A record-breaking turbine deal by the world’s biggest wind farm project will see a Teesside firm creating 120 new jobs.
Dogger Bank, situated off Teesside’s coast, has confirmed GE Renewable Energy’s Haliade-X turbine will be the one powering the first two phases of its enormous project.
Under the terms of the deal, GE will supply 190 machines to the Dogger Bank A and B offshore wind farms.
The new construction jobs will be created at Able Seaton Port in Hartlepool, which will be the marshalling base for the wind farm’s equipment, installation and commissioning activities.
Recruitment will start by early next year, with turbine installation due to begin in 2023 at Dogger Bank A.
A further 120 skilled jobs will be based offshore and at the Port of Tyne for operation and maintenance of the turbines.
Able Seaton Port was chosen because it has some of the strongest quays in Europe, built specifically for the offshore energy sector.
Peter Stephenson, Able UK’s executive chairman, said: “We have enjoyed a long and constructive relationship with GE Renewable Energy culminating in this announcement – it’s a massive vote of confidence for the company and the UK.
“The offshore wind sector will increase four-fold by 2030, and with the increasingly demanding targets for low carbon power generation, there is an unparalleled level of market visibility.
“This industry is set to become a dominant factor in a post Covid-19 UK economy.”
One spin of the blades of Haliade-X can generate enough electricity to power a UK household for more than two days.
The deal represents the single largest order for offshore wind turbines ever placed, confirming 190 turbines for Dogger Bank A and Dogger Bank B.
Dogger Bank is located in a shallow area of the North Sea on a sandbank that used to be called Doggerland. It connected Britain to mainland Europe until about 6500 BC.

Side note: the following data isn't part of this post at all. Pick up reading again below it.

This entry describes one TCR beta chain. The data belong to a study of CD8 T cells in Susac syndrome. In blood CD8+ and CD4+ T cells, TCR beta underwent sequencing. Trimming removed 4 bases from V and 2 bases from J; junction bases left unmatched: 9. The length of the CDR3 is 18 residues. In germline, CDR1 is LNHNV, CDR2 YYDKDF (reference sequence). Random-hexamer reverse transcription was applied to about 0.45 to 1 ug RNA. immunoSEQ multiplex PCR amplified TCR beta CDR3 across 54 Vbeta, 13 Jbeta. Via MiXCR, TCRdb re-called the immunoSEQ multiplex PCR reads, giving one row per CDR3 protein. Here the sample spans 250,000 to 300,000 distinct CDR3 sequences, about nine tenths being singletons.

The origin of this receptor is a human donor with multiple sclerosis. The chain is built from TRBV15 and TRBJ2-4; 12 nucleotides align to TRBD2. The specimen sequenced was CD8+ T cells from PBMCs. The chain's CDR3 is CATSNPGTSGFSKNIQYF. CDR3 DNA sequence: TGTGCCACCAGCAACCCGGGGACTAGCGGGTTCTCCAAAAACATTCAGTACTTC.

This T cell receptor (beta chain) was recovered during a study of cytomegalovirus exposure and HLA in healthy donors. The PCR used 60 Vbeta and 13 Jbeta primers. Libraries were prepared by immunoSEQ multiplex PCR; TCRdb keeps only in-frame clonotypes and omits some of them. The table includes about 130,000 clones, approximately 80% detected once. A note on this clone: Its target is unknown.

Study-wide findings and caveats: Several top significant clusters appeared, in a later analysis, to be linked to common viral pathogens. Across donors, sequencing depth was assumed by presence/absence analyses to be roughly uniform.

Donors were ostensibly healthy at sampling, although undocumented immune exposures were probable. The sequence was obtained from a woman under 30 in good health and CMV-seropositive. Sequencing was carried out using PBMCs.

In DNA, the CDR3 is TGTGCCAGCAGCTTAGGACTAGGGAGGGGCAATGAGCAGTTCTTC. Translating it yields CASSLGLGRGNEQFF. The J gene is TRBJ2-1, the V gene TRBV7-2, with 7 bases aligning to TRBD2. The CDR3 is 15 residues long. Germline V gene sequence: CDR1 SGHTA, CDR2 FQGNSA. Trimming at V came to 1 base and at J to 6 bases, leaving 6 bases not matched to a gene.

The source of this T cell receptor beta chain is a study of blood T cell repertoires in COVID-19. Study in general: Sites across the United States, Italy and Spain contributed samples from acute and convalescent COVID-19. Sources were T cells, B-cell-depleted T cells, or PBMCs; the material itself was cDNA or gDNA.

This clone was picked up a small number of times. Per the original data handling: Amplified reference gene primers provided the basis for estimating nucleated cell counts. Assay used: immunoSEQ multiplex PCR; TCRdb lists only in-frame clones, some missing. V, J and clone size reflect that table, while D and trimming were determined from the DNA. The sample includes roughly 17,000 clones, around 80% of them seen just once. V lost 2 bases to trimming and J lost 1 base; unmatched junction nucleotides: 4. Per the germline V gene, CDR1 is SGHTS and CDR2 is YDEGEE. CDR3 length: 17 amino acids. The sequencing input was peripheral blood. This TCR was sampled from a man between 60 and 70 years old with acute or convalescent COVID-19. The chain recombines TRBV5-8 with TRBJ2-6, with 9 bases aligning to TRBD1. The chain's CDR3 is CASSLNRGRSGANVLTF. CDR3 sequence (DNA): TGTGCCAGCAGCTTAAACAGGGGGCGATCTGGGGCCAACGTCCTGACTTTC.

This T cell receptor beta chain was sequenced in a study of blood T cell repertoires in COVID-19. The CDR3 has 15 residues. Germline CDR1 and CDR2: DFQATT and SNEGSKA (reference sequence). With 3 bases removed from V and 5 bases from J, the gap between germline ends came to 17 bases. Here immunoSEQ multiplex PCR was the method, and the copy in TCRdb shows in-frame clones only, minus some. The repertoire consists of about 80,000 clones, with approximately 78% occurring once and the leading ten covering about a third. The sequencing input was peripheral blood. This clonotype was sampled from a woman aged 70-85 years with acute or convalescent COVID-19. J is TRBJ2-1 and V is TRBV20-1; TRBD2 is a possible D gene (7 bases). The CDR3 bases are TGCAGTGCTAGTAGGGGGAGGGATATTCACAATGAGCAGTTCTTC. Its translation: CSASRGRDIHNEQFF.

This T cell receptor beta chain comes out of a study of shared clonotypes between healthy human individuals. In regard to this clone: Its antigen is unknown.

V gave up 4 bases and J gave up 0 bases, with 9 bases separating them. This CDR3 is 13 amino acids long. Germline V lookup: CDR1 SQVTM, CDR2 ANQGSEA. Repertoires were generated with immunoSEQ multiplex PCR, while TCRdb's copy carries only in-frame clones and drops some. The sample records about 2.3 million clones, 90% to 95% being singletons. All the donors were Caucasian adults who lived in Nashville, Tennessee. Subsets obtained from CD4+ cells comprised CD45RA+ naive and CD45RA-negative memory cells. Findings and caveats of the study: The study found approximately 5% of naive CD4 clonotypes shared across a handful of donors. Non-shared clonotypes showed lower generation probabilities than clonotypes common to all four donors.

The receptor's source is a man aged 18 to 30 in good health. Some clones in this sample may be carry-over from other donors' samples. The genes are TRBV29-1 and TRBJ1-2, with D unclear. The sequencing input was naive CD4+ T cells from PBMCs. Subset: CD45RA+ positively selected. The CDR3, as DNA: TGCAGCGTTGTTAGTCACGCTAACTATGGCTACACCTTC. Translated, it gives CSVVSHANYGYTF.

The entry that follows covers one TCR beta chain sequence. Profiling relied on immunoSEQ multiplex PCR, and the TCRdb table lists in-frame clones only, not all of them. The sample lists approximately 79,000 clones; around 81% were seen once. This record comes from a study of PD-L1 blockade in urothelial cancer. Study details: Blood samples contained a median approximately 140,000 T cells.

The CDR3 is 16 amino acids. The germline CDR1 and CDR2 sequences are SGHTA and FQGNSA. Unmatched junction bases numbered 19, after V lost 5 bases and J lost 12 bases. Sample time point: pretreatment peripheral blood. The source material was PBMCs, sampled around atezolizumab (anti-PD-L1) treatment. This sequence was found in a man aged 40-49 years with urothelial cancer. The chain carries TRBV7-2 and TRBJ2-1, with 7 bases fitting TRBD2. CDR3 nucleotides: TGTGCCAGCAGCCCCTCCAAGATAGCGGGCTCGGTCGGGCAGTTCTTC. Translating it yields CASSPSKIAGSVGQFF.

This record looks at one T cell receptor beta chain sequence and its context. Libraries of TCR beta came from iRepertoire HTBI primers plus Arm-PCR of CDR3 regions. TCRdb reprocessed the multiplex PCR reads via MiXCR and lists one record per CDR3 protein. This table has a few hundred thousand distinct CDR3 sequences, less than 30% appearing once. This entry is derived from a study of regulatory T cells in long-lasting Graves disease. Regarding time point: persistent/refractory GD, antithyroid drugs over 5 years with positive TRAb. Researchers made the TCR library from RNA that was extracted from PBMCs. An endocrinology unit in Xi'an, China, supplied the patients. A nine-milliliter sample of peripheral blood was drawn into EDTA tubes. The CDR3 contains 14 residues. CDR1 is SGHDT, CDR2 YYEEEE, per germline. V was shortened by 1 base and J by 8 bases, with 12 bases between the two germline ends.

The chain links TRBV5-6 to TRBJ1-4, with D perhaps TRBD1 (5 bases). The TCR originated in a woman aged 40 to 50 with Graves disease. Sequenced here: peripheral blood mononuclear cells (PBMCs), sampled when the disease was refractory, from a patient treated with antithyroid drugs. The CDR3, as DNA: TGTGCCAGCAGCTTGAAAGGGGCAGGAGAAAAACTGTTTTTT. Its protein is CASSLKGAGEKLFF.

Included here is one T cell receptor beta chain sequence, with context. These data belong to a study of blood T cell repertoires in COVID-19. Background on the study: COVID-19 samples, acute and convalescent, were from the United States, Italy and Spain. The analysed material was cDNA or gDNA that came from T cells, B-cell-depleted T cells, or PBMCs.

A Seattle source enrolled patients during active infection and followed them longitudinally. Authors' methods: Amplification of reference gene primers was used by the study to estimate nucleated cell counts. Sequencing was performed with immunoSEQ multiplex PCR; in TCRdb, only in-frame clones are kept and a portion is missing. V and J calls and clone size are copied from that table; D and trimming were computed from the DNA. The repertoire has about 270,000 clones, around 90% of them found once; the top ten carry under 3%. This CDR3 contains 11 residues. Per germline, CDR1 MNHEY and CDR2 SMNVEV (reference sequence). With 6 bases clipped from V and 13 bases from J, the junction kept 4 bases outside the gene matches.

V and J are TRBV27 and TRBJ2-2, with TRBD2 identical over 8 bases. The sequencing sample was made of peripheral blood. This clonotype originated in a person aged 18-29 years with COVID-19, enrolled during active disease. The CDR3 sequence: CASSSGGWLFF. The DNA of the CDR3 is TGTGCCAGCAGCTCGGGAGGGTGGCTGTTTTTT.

The wind farm will cover an area larger than Greater London.
Once finished, it will provide clean electricity for more than 4.5 million UK homes, roughly equivalent to five per cent of the UK’s electricity demand.
Steve Wilson, Dogger Bank Wind Farm’s project director at SSE Renewables, said the contract will mark the first time a 13-megawatt turbine has ever been installed.
“Today’s announcement will bring huge economic benefits to the North-East.
“These turbines are a true testament of how hard the offshore wind industry is working to continually innovate and drive down costs.
“We look forward to working with GE Renewable Energy to help us deliver the largest offshore wind farm in the world.”
Tees Valley mayor Ben Houchen said: “It is fantastic that these 120 high-skilled, good quality construction jobs on the biggest wind farm in the world under construction are coming to Hartlepool. It shows once again that Teesside is leading the way when it comes to offshore wind and clean energy.
“My plan for jobs – creating high skilled, good quality local jobs for local people in Teesside, Darlington and Hartlepool – is essential as we deal with the impacts of the coronavirus and these jobs supporting the industries of the future is exactly what we need.”
Labour’s mayoral candidate Jessie Joe Jacobs said: “This is fantastic news for Hartlepool and the Tees Valley as a whole. These sustainable, green jobs are exactly the kind of projects that we need to attract to our area in order to grow the economy and tackle the threat from climate change.
“I am convinced that green industries like this can provide the type of long-term, skilled jobs that we need and making the Tees Valley the UK centre for them will be the cornerstone of my economic plan. This is the just the start of what we can achieve here and there are exciting times ahead.”
Stockton North MP Alex Cunningham said: “This is fantastic news for Teesside and the North-East. The pandemic has destabilized and shrunk the jobs market, and left thousands across Teesside unemployed.
“It is more important now than ever before that good jobs are being created – that is why it is so heartening to see skilled, green jobs like these that can employ local people.”